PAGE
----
Alternative title(s): Dr. Lam; Doctor Lam
Directed by Danny Lee & Billy Tang
Produced by Danny Lee
Written by Law Kam-Fai
Music by Jonathan Wong
Starring Danny Lee (Inspector Li), Simon Yam (Lam Gor Yu), Kent Cheng (Fat Bing), Lau Siu-Ming (Lam's father), Parkman Wong (Buffalo/Bully Hung), Emily Kwan (Female officer), Perrie Lai (Lam's step-sister), Wong Siu-Ling (Leung Wing Yin), Wong Wing-Fong (Chan Sau Lan), Julie Lee (Leung Man Ling), Eric Kee (Eric)
A call from a Kowloon Kodak film-developing agency proves to be the horrific start to a mind-numbingly ghastly investigation overseen by Organised Crime & Triad Bureau star officer, Inspector Li. As Li casts his eye over the evidence, pornographic photography that may just contain hints to an unsolved murder, the weight of realisation that he could be dealing with a serial killer begin to consume him. Leads point to Kowloon taxi driver Lam Gor Yu who, upon being taken into custody, claims that the photographs are not his but those of an elusive triad member who goes by the name of 'Mr. Chan'. When Lam's claims prove nebulous at best, he is moved into police observation for further questioning. Li's team of officers, comprising Buffalo Hung, Fat Bing and the singularly named Eric, are unable to extract a statement from the mysterious Lam. Even Hung's brutally unorthodox methods are incapable of cracking the taxi driver's veneer. Once Lam's family is presented with photographic evidence of his sexual molestation of his niece, he finally cracks and the morbidly grotesque tale of sexual obsession, murder, and necrophilia begins to unfold.
Where Herman Yau's "The Untold Story" (1993) seems to hold the acclaim of being Hong Kong's most shocking slice of true-life crime case turned cinematic horror with international audiences, Danny Lee & Billy Tang's "Doctor Lam" is the one that kicked off the whole Category III true-crime thriller sub-genre, albeit in wildly outrageous fashion. Based on the 1982 case of Lam Gor Yu, the "Taxi Cab Killer", Lee & Tang's film drew its origins from ATV television series, "Hong Kong Criminal Archives", that presented dramatisations of famous criminal cases of the then Crown Colony. Although the real Lam was handed a mandatory death sentence on April 8th, 1983, his case has long been reviled and held close within Hong Kong's collective consciousness. It was not so much that Lam had committed the murder of five women (that he admitted to) that shocked the region, it was the highly publicised details of the case that brought home the real horrors that lurked on Hong Kong's city streets. Lam not only strangled his victims, he hid the bodies within his housing estate apartment, dissected and dismembered the corpses, but not before stripping his victims post-mortem, photographing the bodies in obscene pornographic poses, and in most cases had sex with the deceased. Per Western societies lurid fascination with the inner workings of murderers and serial killers (a phenomenon almost completely isolated to the 20th century thus far), it was only a matter of time before the exploits of Lam made their transition to the silver screen.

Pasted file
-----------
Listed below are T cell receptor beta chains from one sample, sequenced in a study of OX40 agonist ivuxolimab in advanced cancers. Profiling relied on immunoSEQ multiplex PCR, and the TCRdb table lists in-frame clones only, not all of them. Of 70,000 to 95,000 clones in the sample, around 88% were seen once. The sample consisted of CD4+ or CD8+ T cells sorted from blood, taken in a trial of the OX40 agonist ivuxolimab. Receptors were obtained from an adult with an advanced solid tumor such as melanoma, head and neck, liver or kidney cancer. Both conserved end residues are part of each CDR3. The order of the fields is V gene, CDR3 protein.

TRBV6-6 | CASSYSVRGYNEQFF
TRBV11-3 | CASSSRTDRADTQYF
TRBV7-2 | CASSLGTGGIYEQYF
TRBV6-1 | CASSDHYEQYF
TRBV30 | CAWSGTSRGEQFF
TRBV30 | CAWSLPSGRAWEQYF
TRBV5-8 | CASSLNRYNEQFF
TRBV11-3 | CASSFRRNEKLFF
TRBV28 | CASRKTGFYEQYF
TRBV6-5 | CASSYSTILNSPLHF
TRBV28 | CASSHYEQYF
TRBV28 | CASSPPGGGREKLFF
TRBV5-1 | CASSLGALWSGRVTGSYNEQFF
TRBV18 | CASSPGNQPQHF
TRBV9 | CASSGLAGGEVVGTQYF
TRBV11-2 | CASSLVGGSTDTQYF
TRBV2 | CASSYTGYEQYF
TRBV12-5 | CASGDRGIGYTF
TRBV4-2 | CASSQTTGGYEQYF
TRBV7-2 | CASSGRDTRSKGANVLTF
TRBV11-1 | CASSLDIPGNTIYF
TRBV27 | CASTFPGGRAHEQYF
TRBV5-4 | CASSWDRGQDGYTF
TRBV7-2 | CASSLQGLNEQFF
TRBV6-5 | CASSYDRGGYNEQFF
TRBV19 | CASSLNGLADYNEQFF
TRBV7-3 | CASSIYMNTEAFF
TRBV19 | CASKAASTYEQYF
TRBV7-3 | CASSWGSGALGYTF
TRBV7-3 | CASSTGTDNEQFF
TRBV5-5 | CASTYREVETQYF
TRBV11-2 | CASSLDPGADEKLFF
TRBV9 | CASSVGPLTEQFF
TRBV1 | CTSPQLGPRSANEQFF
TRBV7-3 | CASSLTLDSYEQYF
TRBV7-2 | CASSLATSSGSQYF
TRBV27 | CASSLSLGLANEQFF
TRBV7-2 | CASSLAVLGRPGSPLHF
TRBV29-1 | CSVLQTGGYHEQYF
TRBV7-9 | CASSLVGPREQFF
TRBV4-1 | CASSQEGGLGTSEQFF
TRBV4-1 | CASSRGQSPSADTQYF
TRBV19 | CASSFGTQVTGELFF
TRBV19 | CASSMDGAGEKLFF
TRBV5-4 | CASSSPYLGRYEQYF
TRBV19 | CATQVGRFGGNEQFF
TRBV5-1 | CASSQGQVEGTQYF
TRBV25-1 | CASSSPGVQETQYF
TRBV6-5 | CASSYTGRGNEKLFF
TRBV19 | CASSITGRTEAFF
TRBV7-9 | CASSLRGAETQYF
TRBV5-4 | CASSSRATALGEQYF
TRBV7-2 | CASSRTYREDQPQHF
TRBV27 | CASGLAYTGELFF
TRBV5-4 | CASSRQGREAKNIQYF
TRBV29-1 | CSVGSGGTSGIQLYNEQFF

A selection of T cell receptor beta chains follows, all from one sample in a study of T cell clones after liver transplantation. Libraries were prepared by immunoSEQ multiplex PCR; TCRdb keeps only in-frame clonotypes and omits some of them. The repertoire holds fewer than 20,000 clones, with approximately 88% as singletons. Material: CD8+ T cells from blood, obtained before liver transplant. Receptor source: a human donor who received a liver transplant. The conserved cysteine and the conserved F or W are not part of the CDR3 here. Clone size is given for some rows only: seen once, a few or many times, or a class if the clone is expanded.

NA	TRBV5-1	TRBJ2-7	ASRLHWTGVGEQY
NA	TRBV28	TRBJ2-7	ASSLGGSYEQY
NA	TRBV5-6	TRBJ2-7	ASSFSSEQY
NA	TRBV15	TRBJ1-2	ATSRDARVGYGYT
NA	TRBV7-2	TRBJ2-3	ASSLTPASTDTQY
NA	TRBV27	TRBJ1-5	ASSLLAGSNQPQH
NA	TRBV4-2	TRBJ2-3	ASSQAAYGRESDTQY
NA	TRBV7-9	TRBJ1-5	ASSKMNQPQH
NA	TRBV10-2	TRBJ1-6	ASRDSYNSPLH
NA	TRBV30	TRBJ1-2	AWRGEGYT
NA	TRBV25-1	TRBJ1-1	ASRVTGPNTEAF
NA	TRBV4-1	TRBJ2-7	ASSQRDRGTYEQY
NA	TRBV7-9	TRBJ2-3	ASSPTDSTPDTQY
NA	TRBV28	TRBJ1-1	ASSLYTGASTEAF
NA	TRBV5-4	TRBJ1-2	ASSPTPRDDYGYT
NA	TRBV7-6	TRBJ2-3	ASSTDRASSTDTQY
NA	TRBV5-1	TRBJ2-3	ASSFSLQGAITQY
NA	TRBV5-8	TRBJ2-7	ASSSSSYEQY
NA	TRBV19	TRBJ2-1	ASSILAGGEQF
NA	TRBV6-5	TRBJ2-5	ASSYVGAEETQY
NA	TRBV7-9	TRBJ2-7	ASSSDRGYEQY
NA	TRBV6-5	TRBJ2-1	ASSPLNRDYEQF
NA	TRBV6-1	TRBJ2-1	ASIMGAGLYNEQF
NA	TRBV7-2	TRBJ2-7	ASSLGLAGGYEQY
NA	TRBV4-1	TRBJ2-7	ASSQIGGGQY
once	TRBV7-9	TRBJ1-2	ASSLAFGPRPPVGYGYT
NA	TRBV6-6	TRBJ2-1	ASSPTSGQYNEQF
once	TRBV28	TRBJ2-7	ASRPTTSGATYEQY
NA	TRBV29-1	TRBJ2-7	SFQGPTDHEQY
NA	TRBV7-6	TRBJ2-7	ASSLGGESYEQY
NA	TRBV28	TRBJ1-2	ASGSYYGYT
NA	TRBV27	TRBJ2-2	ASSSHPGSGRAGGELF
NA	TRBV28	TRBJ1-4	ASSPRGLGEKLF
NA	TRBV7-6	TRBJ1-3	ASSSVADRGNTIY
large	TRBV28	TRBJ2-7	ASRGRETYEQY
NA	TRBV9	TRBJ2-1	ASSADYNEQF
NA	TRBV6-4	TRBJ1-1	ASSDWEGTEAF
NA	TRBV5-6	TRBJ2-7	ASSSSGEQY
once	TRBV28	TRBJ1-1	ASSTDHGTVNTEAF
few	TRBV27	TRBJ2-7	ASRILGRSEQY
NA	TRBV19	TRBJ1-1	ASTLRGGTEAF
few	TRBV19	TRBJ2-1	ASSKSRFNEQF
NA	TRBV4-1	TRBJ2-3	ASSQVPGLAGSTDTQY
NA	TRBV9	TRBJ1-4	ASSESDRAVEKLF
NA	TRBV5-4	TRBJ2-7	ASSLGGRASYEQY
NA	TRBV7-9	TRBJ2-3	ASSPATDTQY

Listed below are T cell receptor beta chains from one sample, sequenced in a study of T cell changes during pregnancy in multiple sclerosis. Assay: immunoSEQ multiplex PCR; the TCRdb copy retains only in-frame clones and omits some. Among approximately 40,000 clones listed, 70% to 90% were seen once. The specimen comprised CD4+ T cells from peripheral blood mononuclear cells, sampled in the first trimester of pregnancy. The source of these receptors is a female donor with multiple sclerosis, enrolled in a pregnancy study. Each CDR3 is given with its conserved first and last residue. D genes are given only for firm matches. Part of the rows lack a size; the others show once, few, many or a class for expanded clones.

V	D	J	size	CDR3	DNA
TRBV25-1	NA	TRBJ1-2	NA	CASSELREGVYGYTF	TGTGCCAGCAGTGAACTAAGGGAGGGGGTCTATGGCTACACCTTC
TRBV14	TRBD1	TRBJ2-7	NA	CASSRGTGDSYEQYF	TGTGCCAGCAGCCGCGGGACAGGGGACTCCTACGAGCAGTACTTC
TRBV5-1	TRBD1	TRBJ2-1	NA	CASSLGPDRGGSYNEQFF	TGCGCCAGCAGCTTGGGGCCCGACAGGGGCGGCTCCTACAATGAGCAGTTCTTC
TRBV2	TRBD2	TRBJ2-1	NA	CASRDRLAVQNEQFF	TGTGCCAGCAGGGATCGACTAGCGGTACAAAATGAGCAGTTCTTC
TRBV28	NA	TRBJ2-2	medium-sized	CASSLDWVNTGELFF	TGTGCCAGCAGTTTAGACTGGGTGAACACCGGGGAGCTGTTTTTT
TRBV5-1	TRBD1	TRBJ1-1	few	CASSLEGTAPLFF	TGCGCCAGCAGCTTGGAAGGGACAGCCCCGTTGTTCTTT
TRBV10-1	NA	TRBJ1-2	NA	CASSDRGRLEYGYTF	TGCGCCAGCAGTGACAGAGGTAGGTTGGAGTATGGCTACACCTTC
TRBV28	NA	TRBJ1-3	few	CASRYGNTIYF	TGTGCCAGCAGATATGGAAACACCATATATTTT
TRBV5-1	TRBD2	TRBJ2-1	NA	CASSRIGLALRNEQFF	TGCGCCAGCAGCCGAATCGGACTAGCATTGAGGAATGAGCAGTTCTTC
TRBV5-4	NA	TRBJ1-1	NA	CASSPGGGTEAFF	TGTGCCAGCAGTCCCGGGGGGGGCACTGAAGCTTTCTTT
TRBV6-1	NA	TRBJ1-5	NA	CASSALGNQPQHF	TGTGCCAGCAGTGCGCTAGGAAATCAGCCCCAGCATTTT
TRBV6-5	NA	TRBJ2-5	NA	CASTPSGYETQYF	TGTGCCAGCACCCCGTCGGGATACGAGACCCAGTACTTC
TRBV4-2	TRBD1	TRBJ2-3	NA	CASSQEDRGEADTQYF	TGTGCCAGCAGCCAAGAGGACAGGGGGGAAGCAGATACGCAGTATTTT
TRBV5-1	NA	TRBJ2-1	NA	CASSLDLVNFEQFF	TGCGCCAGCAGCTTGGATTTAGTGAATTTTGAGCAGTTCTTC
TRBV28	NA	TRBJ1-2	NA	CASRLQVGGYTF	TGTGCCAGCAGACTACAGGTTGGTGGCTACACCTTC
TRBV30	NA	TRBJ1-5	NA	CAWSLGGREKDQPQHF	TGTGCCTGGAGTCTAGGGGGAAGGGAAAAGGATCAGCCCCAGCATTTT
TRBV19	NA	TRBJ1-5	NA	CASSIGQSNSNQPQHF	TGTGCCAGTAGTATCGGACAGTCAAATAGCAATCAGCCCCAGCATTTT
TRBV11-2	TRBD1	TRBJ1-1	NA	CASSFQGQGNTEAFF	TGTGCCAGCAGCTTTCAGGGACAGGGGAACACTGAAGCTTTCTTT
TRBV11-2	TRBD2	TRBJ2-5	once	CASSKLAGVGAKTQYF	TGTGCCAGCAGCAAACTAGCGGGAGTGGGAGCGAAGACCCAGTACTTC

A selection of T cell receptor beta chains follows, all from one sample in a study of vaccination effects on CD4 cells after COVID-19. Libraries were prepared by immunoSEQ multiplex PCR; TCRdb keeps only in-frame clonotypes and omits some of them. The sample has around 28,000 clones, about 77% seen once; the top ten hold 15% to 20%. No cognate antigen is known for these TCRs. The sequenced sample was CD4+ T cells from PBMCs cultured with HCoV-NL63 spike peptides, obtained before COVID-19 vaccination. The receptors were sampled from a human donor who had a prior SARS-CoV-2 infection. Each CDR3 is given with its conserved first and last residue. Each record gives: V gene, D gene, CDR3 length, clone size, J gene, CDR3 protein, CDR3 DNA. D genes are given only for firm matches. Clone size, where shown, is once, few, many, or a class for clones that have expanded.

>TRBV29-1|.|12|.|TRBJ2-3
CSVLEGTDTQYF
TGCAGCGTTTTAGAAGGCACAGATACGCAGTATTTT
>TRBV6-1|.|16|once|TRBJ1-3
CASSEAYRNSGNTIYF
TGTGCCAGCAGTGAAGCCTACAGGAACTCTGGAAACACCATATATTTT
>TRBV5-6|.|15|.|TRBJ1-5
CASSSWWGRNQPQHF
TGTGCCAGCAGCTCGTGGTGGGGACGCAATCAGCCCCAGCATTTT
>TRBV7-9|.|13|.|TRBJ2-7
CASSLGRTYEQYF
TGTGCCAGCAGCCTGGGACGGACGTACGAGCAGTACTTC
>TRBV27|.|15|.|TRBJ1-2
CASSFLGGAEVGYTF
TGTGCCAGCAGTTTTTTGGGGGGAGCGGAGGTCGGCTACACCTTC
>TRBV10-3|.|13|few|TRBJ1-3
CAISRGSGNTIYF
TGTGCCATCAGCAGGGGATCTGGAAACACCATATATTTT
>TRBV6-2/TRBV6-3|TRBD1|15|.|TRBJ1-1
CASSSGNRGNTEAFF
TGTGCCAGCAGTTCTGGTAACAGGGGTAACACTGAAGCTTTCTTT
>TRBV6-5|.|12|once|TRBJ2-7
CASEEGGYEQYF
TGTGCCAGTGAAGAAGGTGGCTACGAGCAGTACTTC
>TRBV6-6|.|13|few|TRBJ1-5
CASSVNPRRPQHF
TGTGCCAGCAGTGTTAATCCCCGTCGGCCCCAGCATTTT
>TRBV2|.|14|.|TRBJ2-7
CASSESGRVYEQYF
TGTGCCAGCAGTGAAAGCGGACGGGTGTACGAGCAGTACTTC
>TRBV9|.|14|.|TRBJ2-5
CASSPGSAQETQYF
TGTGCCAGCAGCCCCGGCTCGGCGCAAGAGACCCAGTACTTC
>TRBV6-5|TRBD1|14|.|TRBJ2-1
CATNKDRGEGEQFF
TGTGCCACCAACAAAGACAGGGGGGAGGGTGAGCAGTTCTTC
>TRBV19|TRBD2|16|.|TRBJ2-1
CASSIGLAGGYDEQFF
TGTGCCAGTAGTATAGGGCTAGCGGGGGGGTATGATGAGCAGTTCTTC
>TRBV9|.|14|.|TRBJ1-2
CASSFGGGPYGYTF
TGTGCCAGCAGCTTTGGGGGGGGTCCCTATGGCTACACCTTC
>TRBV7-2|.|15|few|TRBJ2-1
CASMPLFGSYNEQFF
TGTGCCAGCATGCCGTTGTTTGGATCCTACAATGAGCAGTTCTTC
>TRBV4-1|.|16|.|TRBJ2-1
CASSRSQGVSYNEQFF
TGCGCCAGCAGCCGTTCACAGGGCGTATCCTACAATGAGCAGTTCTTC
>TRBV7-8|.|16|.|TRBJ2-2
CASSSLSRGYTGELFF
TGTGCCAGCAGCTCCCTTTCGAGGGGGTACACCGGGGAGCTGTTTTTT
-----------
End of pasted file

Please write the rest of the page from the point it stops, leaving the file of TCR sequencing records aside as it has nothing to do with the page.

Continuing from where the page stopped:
Danny Lee, best remembered in the West for his role as Inspector 'Eagle' Li opposite Chow Yun-Fat in John Woo's "The Killer" (1989), is probably the LAST person many would expect to bring such a sensational, and grisly, story to the screen. Lee, the oft stereotypical Hong Kong movie cop (having been passed over for enrolment in the Royal Hong Kong Police Force himself), had been a romantic lead-cum-heartthrob in the seventies, as well as a minor martial arts star for Shaw Brothers studios. In the eighties he had won critical acclaim for his gritty urban drama "The Law With Phases" (sic) (1984), a film that single-handedly revitalised his career, as well as won him the Best Actor Award at the 1984 Hong Kong Film Awards. It also saw him nominated in the Best Director category the same year. With his love of playing the die-hard Hong Kong copper, it seemed only inevitable that Lee and his production company, Magnum Films, would eventually turn their hand to bringing real-life criminal cases to the big screen for his home audiences. Lee succeeded admirably post-1988, where the Category III classification was introduced to accommodate more 'adult-oriented' filmmaking in the local marketplace, once he transgressed his role in front of the camera to that of the director's chair with his directorial debut, "Doctor Lam" (1992).
As an exercise in serial killer cinema, "Lam" pulls no punches in the treatment of its subject matter, an attitude that saw the film run foul of both Hong Kong AND international censors. The onscreen mutilation of a HK$15,000 prosthetic corpse cost Lee his most dramatic cut from the Hong Kong print (some elements of this sequence DO remain in the Cantonese version), however with overseas markets what remained was either released in heavily truncated forms, or banned outright. Perhaps the most 'controversial' aspect of "Lam's" screen-time is Lee & Tang's ever-so matter-of-fact presentation of the graphic details of the case, barely batting an eyelid as they trot out the horrors of the case for the viewer. "Lam's" closest Western relative is William Lustig's entirely fictional "Maniac" (1980), a film whose similarly grim tone won it its share of detractors and critics on original release. However, make no mistake, although hampered by the usual Chinese slapstick and a sometimes-cartoonish performance by Yam in the lead role, "Lam" is no small masterpiece of Oriental horror cinema. It holds a grotesque, obsessive, unrelenting atmosphere that is almost alien to Western cinema outside of works like David Fincher's "Se7en" (1995).